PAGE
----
Brussels, April 23 (DPA) — Launched in December, the initiative has gained added importance and urgency as the EU struggles to mend relations with Muslim countries following publication this year of caricatures of the Prophet Mohammed in several European newspapers.
The cartoons, some of which depicted Mohammed as a terrorist, caused outrage in many Muslim countries, leading to violent demonstrations, the deaths of many protesters and attacks on European embassies.
EU officials say the search for correct terminology on Islam is part of an internal debate within the 25-nation bloc on how best to forge deeper ties with Muslim countries and reach out to the 20 million Muslims living in Europe.
One way of doing so, they say, is to make clear that Europeans do not equate Islam with terrorism but believe that extremist groups are abusively invoking Islam for their own purposes.
“Our aim is to clarify the EU discourse on Islam and to ensure there is no link made between any specific religion and terrorism,” a EU official said.
“It is about using vocabulary to avoid misunderstandings and misinterpretations,” said the official, speaking on conditions of anonymity.
The initiative would stop references to terms like “Islamic terrorism” and “fundamentalism”, which critics say are often used by EU officials when talking about extremist groups operating in the Muslim world.
The so-called “non-emotive lexicon for public communication” would also urge officials to be careful when talking about “jihad”.
Although the term is used by some radical groups in the Islamic world to mean a combat against non-believers, many Muslims say it refers to an internal, spiritual struggle.
EU insiders say the new lexicon will be non-binding but will probably be endorsed by the bloc’s leaders when they meet in Brussels in June.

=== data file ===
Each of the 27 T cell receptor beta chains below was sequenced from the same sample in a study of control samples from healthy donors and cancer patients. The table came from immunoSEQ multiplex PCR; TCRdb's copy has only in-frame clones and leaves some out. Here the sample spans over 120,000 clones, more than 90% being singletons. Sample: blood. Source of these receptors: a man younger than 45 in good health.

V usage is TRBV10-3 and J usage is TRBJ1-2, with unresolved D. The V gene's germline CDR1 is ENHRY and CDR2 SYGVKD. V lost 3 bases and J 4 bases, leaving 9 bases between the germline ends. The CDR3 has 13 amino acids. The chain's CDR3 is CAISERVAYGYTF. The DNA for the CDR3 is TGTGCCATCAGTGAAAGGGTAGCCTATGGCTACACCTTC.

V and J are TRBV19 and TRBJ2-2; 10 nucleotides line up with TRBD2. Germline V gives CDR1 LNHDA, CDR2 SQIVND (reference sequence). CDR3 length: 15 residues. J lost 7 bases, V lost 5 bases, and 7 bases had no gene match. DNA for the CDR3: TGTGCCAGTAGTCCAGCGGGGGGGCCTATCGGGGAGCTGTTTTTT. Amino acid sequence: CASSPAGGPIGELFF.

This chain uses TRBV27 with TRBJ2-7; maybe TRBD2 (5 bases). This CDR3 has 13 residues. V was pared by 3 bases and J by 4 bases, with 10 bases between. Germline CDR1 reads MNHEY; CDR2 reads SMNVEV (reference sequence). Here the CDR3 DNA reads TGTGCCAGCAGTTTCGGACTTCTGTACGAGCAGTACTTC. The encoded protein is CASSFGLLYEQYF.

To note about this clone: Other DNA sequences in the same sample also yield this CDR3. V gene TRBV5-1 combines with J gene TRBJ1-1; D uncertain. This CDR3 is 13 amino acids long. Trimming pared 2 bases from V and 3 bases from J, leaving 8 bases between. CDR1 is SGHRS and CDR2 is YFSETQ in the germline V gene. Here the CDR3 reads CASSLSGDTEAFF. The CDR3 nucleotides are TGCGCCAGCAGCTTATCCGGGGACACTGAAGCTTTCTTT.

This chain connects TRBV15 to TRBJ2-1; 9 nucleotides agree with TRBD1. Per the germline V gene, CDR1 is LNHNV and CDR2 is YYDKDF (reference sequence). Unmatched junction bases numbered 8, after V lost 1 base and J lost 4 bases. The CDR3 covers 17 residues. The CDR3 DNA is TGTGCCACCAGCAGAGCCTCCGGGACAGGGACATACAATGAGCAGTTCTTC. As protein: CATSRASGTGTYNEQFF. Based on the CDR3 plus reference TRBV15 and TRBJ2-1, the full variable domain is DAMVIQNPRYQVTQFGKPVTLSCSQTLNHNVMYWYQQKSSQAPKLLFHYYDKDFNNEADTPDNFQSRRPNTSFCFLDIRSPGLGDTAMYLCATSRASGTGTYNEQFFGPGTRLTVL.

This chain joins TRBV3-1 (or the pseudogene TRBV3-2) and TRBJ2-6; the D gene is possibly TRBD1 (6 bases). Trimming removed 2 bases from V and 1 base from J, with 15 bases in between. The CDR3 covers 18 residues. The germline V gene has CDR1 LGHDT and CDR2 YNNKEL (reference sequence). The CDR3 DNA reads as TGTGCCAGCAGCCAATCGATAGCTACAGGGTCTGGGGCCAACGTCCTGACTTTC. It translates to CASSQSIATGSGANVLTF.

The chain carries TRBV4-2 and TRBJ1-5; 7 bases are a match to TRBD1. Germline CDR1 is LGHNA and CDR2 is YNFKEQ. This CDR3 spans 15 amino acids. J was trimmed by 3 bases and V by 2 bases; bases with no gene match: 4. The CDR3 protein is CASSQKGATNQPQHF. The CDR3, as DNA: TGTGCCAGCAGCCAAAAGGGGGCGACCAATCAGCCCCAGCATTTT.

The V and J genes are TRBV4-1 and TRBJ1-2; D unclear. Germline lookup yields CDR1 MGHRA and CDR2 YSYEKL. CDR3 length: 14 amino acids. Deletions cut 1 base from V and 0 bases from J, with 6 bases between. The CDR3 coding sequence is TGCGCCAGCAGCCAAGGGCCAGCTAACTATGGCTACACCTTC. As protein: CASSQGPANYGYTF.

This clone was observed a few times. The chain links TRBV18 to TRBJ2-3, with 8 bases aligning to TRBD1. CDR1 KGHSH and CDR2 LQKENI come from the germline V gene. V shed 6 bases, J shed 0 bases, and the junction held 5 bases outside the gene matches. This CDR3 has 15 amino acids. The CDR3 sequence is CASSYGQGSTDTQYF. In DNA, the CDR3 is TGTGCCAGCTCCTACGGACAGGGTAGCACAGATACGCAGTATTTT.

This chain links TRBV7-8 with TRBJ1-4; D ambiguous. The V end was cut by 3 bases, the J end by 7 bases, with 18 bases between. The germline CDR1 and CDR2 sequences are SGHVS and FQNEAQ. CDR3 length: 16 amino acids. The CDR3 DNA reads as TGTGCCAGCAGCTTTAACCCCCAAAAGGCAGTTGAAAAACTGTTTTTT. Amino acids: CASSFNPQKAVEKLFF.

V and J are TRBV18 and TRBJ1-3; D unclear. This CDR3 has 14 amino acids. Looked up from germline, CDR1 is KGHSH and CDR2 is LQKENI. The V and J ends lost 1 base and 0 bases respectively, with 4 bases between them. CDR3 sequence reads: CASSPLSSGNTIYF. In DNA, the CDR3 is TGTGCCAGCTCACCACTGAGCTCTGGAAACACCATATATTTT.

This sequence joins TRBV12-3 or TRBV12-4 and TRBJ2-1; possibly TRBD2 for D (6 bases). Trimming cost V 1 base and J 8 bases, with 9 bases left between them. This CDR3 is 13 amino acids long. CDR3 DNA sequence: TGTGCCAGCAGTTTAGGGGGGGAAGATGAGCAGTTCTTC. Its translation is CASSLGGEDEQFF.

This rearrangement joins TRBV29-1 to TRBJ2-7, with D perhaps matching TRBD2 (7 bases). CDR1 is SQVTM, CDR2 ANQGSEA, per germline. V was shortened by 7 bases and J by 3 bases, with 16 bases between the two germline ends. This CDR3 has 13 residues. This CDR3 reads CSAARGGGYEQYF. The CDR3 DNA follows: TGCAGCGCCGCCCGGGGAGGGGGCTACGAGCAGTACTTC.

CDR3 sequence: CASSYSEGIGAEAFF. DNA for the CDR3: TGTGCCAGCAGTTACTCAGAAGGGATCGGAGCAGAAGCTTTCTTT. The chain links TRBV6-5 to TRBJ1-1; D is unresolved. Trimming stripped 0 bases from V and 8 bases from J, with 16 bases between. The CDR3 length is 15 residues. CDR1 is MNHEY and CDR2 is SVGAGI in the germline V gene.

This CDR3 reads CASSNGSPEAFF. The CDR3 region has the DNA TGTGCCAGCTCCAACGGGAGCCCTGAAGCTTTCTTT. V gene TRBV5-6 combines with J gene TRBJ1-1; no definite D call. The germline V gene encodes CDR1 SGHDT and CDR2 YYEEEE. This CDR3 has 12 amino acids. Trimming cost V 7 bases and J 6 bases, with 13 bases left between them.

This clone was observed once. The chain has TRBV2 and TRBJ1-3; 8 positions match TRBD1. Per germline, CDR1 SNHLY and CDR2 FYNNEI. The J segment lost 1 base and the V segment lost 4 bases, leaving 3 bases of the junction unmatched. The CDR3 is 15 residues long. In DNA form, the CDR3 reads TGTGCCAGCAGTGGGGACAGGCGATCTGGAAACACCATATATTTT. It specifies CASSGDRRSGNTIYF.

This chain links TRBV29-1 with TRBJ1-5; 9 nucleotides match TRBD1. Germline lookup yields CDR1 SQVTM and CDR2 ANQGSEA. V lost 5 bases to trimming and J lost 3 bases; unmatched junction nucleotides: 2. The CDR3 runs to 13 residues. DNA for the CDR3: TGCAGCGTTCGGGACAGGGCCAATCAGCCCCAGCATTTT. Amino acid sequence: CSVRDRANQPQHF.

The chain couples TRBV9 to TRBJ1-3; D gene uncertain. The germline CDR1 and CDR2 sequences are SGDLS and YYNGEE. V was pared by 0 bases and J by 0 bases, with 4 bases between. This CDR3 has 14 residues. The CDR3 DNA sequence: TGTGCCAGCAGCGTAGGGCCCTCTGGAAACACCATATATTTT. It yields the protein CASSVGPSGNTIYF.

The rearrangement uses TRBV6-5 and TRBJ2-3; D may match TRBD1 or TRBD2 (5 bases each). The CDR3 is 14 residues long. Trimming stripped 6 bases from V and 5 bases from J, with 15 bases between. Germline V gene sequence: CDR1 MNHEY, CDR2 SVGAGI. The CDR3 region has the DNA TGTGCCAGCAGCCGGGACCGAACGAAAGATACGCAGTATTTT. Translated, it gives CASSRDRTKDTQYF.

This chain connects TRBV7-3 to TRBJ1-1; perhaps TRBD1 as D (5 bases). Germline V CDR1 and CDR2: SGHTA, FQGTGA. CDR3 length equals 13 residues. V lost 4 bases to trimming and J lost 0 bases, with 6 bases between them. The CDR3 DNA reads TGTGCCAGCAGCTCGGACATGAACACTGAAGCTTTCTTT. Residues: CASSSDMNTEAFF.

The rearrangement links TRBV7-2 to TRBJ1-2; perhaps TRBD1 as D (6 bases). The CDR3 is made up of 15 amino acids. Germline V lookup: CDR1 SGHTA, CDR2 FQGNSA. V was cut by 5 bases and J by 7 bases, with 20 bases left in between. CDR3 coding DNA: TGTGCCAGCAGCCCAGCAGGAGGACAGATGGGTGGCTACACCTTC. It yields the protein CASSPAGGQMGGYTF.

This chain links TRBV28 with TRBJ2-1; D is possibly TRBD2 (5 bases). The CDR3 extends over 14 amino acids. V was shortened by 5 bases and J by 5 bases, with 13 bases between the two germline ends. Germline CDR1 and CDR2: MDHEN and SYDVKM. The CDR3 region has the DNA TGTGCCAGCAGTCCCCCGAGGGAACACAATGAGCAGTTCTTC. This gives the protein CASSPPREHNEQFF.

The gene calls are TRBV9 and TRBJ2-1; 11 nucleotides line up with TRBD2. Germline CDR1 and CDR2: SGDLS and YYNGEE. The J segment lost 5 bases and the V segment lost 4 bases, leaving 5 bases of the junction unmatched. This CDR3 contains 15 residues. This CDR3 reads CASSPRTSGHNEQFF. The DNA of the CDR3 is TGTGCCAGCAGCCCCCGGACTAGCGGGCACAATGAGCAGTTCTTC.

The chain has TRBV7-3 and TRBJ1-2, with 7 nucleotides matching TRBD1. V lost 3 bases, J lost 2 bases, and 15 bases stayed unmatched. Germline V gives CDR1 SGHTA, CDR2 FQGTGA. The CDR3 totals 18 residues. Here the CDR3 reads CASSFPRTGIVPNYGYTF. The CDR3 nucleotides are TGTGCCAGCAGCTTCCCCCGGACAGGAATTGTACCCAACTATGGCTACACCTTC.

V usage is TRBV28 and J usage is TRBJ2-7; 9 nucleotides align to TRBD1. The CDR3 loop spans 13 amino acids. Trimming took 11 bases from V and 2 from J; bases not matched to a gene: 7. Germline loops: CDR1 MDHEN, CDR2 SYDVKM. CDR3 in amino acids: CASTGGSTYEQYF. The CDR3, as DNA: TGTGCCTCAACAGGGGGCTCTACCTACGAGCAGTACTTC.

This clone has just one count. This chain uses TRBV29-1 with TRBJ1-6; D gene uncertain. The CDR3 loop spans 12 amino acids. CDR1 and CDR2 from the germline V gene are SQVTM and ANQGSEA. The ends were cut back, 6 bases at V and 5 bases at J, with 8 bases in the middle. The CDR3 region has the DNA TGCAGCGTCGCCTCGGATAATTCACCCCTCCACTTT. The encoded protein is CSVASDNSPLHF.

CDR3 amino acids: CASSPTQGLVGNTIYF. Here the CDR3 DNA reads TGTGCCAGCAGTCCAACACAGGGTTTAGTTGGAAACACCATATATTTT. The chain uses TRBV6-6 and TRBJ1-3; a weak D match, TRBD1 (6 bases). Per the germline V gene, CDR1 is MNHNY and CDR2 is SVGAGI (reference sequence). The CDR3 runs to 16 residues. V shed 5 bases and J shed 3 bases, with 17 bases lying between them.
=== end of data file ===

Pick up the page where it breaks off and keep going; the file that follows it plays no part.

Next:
“What we get very often is people in the EU talking about Islamic terrorism when they are in fact talking of violence in the Middle East,” says Sajjad Karim, British member of the European Parliament.
“Events in Palestine have little to do with Islam and a lot to do with the political frustration of Palestinian people,” he says.
“Similarly, when young French Muslims protested last year, they were reflecting the realities of their lack of integration. It was not about Islam,” Karim insists.
While waiting to see if politically correct language can help ease current strain between Europe and Muslim countries, EU officials, including external relations commissioner Benita Ferrero-Waldner and Javier Solana, the bloc’s foreign and security policy chief, are doing their own bit to bridge the gulf.
Both Ferrero-Waldner and Solana told EU foreign ministers in Salzburg last month that the EU must work with the UN, the Arab League and the Organisation of Islamic Conferenc to rebuild trust with Muslim countries.
The paper also said that foreign policy measures must be backed up with tougher domestic European legislation to tackle Islamophobia and build a better dialogue with Muslims in Europe.
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